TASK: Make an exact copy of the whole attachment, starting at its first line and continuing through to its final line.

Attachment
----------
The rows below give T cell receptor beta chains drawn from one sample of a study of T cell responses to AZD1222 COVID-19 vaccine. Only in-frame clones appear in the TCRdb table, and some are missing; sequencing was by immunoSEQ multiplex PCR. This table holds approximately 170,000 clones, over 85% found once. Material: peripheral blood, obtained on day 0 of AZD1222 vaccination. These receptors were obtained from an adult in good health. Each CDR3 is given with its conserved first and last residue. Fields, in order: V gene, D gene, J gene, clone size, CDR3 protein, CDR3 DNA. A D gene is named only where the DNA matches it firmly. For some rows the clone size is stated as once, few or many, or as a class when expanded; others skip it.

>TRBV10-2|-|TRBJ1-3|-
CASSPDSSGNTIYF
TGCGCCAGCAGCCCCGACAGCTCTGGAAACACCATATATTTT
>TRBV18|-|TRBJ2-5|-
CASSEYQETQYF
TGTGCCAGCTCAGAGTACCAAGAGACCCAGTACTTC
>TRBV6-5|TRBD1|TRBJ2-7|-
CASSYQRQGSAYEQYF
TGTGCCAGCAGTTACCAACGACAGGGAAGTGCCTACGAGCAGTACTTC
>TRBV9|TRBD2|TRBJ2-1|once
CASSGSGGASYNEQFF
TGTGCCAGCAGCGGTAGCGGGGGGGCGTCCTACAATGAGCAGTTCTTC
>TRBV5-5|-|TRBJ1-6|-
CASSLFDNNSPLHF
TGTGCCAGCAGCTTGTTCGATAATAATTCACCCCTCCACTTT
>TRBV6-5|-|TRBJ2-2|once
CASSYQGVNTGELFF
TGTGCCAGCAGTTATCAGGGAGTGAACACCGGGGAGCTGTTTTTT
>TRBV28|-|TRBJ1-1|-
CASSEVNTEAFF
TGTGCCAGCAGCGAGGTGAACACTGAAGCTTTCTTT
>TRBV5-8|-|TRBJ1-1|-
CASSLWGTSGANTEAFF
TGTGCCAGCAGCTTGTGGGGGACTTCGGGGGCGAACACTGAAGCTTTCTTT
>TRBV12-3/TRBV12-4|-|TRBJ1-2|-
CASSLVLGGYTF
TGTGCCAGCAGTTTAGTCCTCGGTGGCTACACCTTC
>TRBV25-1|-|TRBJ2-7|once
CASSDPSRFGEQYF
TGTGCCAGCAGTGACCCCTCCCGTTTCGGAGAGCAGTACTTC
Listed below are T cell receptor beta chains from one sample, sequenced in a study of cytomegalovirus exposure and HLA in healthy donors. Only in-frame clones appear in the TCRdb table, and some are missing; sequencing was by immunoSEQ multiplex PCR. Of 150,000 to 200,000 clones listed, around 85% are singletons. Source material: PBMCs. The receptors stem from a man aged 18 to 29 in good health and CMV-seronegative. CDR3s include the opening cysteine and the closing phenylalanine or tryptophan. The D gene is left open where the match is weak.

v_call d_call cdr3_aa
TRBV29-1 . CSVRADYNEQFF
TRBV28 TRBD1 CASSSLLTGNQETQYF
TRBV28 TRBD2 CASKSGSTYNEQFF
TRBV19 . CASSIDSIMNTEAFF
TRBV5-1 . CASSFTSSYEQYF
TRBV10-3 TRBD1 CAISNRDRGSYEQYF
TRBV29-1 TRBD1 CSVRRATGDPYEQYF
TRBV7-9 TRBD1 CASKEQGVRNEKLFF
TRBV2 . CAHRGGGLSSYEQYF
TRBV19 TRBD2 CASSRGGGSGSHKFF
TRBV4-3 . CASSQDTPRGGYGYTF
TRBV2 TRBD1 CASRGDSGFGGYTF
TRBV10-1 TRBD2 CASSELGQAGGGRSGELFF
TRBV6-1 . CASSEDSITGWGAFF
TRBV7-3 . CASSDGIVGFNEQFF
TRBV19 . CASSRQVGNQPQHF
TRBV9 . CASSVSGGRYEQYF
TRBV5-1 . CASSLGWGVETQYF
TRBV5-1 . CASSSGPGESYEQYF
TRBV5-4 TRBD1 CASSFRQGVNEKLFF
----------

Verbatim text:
The rows below give T cell receptor beta chains drawn from one sample of a study of T cell responses to AZD1222 COVID-19 vaccine. Only in-frame clones appear in the TCRdb table, and some are missing; sequencing was by immunoSEQ multiplex PCR. This table holds approximately 170,000 clones, over 85% found once. Material: peripheral blood, obtained on day 0 of AZD1222 vaccination. These receptors were obtained from an adult in good health. Each CDR3 is given with its conserved first and last residue. Fields, in order: V gene, D gene, J gene, clone size, CDR3 protein, CDR3 DNA. A D gene is named only where the DNA matches it firmly. For some rows the clone size is stated as once, few or many, or as a class when expanded; others skip it.

>TRBV10-2|-|TRBJ1-3|-
CASSPDSSGNTIYF
TGCGCCAGCAGCCCCGACAGCTCTGGAAACACCATATATTTT
>TRBV18|-|TRBJ2-5|-
CASSEYQETQYF
TGTGCCAGCTCAGAGTACCAAGAGACCCAGTACTTC
>TRBV6-5|TRBD1|TRBJ2-7|-
CASSYQRQGSAYEQYF
TGTGCCAGCAGTTACCAACGACAGGGAAGTGCCTACGAGCAGTACTTC
>TRBV9|TRBD2|TRBJ2-1|once
CASSGSGGASYNEQFF
TGTGCCAGCAGCGGTAGCGGGGGGGCGTCCTACAATGAGCAGTTCTTC
>TRBV5-5|-|TRBJ1-6|-
CASSLFDNNSPLHF
TGTGCCAGCAGCTTGTTCGATAATAATTCACCCCTCCACTTT
>TRBV6-5|-|TRBJ2-2|once
CASSYQGVNTGELFF
TGTGCCAGCAGTTATCAGGGAGTGAACACCGGGGAGCTGTTTTTT
>TRBV28|-|TRBJ1-1|-
CASSEVNTEAFF
TGTGCCAGCAGCGAGGTGAACACTGAAGCTTTCTTT
>TRBV5-8|-|TRBJ1-1|-
CASSLWGTSGANTEAFF
TGTGCCAGCAGCTTGTGGGGGACTTCGGGGGCGAACACTGAAGCTTTCTTT
>TRBV12-3/TRBV12-4|-|TRBJ1-2|-
CASSLVLGGYTF
TGTGCCAGCAGTTTAGTCCTCGGTGGCTACACCTTC
>TRBV25-1|-|TRBJ2-7|once
CASSDPSRFGEQYF
TGTGCCAGCAGTGACCCCTCCCGTTTCGGAGAGCAGTACTTC
Listed below are T cell receptor beta chains from one sample, sequenced in a study of cytomegalovirus exposure and HLA in healthy donors. Only in-frame clones appear in the TCRdb table, and some are missing; sequencing was by immunoSEQ multiplex PCR. Of 150,000 to 200,000 clones listed, around 85% are singletons. Source material: PBMCs. The receptors stem from a man aged 18 to 29 in good health and CMV-seronegative. CDR3s include the opening cysteine and the closing phenylalanine or tryptophan. The D gene is left open where the match is weak.

v_call d_call cdr3_aa
TRBV29-1 . CSVRADYNEQFF
TRBV28 TRBD1 CASSSLLTGNQETQYF
TRBV28 TRBD2 CASKSGSTYNEQFF
TRBV19 . CASSIDSIMNTEAFF
TRBV5-1 . CASSFTSSYEQYF
TRBV10-3 TRBD1 CAISNRDRGSYEQYF
TRBV29-1 TRBD1 CSVRRATGDPYEQYF
TRBV7-9 TRBD1 CASKEQGVRNEKLFF
TRBV2 . CAHRGGGLSSYEQYF
TRBV19 TRBD2 CASSRGGGSGSHKFF
TRBV4-3 . CASSQDTPRGGYGYTF
TRBV2 TRBD1 CASRGDSGFGGYTF
TRBV10-1 TRBD2 CASSELGQAGGGRSGELFF
TRBV6-1 . CASSEDSITGWGAFF
TRBV7-3 . CASSDGIVGFNEQFF
TRBV19 . CASSRQVGNQPQHF
TRBV9 . CASSVSGGRYEQYF
TRBV5-1 . CASSLGWGVETQYF
TRBV5-1 . CASSSGPGESYEQYF
TRBV5-4 TRBD1 CASSFRQGVNEKLFF